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SOLVED Is image density an actual feature of an image,or merely a means of defining the size of the image in the viewer?

Posted: 2019-03-25T17:21:34-07:00
by porphyry5
Would someone kindly explain to me the purpose of -resample. As I understand the option it is a simultaneous resizing and reset of the density of the image, so that the resampled image will occupy the same physical dimensions when presented in a different viewing device.

Which begs the question, why bother to resize at all, why not keep the original image and simply declare its density to be that desired on the new viewer? Because, by resizing the image by -resample, there is no actual change in the number of pixels (dots) per inch, that is determined only when it is viewed.

Re: Is image density an actual feature of an image, or merely a means of defining the size of the image in the viewer?

Posted: 2019-03-25T17:33:19-07:00
by snibgo
porphyry5 wrote:Would someone kindly explain to me the purpose of -resample. As I understand the option it is a simultaneous resizing and reset of the density of the image, ...
Correct.
porphyry5 wrote:...so that the resampled image will occupy the same physical dimensions when presented in a different viewing device.
Yes, provided the display software respects the density setting.

However, when displaying an image on the screen, most software will ignore the density setting.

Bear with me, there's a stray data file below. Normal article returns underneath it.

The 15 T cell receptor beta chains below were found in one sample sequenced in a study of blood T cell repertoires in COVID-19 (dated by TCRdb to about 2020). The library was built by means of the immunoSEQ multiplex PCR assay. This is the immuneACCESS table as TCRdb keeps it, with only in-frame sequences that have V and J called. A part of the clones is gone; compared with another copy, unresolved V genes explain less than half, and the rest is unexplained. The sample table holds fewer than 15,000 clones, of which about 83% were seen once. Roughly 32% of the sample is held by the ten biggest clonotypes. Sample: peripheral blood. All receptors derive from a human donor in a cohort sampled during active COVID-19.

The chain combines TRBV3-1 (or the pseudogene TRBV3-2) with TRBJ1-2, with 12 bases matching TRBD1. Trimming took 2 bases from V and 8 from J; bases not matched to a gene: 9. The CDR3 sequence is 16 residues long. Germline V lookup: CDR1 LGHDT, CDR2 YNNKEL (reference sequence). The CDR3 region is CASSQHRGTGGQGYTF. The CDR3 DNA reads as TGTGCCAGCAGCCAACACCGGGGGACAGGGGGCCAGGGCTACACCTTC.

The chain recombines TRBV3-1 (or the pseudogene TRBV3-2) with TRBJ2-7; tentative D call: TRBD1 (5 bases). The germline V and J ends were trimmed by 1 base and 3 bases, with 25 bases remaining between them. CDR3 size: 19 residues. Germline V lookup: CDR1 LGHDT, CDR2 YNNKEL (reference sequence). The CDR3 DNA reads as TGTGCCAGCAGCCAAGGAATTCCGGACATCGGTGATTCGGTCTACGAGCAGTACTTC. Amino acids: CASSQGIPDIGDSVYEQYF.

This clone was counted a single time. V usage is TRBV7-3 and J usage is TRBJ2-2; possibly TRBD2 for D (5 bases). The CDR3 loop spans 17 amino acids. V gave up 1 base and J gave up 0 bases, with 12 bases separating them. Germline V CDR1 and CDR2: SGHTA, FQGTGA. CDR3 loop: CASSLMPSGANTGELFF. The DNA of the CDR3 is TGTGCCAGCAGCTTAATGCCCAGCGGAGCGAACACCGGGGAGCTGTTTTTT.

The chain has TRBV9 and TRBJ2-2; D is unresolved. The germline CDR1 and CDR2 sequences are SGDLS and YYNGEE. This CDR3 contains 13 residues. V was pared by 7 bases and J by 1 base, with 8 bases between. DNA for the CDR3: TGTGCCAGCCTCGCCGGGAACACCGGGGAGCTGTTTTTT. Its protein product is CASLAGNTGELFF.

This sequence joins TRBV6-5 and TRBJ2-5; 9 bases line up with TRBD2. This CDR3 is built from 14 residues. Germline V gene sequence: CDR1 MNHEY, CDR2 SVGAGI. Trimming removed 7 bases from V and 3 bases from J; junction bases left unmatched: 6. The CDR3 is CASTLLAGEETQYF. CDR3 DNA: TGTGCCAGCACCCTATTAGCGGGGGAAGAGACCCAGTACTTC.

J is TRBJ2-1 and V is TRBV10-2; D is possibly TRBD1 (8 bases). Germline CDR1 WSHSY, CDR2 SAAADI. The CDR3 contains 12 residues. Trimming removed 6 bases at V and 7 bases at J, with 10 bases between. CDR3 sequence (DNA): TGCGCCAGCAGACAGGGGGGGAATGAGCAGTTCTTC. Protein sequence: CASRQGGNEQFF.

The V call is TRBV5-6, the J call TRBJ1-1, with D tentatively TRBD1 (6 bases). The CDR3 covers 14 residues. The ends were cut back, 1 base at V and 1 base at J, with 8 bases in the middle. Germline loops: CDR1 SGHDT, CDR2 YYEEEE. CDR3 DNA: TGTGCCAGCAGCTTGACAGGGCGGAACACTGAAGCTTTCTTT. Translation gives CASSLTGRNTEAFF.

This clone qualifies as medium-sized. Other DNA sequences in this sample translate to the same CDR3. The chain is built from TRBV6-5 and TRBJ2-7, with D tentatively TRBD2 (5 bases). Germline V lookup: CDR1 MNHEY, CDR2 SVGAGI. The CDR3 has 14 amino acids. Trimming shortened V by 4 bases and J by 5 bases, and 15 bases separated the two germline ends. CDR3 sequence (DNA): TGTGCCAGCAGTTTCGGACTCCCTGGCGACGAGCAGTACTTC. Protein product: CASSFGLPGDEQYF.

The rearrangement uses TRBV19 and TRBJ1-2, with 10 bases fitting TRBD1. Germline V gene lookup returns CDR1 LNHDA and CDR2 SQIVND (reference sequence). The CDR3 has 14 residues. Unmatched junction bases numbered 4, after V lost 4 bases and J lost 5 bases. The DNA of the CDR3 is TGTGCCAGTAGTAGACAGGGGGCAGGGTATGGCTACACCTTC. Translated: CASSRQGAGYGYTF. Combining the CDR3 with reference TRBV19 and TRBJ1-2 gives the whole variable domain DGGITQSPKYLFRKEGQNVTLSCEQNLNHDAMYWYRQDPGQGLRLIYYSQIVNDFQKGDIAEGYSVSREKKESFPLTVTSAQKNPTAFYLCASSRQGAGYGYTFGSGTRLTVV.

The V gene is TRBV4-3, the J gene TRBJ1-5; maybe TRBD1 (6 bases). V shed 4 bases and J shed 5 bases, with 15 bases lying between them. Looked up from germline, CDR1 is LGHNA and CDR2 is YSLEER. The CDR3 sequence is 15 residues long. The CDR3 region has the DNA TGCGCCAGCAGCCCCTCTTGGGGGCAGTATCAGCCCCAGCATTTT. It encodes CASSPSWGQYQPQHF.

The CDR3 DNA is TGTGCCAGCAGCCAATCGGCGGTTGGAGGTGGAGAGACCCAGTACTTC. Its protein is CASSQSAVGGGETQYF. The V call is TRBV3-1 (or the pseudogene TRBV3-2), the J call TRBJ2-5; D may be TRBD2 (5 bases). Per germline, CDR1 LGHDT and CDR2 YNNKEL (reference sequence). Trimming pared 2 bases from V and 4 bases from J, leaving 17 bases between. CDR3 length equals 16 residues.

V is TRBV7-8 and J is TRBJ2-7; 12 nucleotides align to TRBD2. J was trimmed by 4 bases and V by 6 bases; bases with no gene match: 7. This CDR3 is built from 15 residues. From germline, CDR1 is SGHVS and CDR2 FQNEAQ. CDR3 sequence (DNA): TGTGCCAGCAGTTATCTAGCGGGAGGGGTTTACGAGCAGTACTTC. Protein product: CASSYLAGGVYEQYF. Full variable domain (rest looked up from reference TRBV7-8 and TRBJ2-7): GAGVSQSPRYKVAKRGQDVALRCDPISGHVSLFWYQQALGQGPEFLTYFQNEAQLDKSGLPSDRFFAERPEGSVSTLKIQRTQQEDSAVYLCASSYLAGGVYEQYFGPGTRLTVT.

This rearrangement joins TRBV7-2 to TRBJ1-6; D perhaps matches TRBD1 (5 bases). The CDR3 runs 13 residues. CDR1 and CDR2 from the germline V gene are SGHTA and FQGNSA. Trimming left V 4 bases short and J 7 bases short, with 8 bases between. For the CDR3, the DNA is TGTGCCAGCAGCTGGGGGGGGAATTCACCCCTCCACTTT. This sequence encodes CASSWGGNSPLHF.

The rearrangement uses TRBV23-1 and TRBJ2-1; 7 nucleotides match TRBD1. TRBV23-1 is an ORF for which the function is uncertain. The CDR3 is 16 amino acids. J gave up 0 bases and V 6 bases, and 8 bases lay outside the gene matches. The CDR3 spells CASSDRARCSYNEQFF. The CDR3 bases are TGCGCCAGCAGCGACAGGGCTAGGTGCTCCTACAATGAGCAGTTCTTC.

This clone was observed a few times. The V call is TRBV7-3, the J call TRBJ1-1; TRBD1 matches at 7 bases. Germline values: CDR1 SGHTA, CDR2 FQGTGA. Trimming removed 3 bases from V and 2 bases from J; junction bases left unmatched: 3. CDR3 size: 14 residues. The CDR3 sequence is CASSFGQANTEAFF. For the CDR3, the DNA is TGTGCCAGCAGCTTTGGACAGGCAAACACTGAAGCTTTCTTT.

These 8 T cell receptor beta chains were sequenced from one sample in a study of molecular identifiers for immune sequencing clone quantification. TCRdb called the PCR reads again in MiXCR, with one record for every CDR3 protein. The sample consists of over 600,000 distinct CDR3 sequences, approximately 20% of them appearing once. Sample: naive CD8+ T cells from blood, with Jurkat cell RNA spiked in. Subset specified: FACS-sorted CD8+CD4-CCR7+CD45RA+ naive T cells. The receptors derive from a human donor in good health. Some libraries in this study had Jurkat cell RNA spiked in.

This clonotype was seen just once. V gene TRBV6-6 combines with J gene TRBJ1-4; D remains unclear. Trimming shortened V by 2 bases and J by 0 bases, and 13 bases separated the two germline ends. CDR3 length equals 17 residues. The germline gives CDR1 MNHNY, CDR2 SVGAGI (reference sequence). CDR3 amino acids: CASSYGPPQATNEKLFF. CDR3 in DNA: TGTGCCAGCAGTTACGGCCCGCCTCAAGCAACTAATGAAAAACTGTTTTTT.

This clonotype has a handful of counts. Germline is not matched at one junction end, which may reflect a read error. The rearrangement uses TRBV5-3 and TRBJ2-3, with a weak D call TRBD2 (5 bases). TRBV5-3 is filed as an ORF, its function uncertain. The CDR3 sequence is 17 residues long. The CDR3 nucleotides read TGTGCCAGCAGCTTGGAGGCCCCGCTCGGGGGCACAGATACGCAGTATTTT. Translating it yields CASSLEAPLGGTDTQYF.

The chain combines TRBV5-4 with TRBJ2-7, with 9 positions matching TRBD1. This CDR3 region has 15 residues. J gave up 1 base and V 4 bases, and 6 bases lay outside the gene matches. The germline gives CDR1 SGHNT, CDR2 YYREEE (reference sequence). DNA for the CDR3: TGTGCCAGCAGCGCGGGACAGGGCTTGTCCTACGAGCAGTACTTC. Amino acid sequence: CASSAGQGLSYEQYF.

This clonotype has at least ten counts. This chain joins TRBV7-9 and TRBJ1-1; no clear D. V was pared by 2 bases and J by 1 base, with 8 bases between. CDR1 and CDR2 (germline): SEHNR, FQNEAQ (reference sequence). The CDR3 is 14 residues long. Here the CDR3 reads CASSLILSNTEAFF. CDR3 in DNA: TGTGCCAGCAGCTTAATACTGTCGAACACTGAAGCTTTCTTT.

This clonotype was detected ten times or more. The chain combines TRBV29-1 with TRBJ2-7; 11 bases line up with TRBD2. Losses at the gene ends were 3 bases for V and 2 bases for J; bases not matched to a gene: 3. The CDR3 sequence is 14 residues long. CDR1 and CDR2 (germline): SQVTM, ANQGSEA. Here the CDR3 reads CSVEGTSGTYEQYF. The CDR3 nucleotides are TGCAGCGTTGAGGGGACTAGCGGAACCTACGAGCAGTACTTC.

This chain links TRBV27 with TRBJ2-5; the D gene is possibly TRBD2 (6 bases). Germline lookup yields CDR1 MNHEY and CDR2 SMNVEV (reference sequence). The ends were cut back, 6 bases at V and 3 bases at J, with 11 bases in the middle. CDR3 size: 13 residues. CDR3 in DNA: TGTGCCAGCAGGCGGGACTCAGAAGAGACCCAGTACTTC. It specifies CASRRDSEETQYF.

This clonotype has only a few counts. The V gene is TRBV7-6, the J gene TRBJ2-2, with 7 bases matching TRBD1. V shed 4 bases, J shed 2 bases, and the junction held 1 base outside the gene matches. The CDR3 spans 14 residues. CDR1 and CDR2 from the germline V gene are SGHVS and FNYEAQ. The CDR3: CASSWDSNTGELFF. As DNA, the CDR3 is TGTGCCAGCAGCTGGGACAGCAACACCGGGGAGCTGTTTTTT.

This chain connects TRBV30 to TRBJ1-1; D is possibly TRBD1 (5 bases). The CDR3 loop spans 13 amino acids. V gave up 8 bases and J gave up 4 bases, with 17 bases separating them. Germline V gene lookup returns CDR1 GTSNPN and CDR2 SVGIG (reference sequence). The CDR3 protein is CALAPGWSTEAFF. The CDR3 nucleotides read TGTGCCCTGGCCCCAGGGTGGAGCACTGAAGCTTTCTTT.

Re: Is image density an actual feature of an image, or merely a means of defining the size of the image in the viewer?

Posted: 2019-03-26T12:16:39-07:00
by porphyry5
snibgo wrote:
2019-03-25T17:33:19-07:00
porphyry5 wrote:Would someone kindly explain to me the purpose of -resample. As I understand the option it is a simultaneous resizing and reset of the density of the image, ...
Correct.
porphyry5 wrote:...so that the resampled image will occupy the same physical dimensions when presented in a different viewing device.
Yes, provided the display software respects the density setting.

However, when displaying an image on the screen, most software will ignore the density setting.
Thank you for your response, so I take it that -density has no actual meaning beyond being a hint to polite software to display the image at a particular size?

Re: Is image density an actual feature of an image, or merely a means of defining the size of the image in the viewer?

Posted: 2019-03-26T12:26:08-07:00
by snibgo
Yes.

Personally, for my image processing, I usually deal in pixels, not inches or centimetres or whatever. The density and physical dimensions are rarely of any importance.

Re: Is image density an actual feature of an image, or merely a means of defining the size of the image in the viewer?

Posted: 2019-03-26T12:35:23-07:00
by fmw42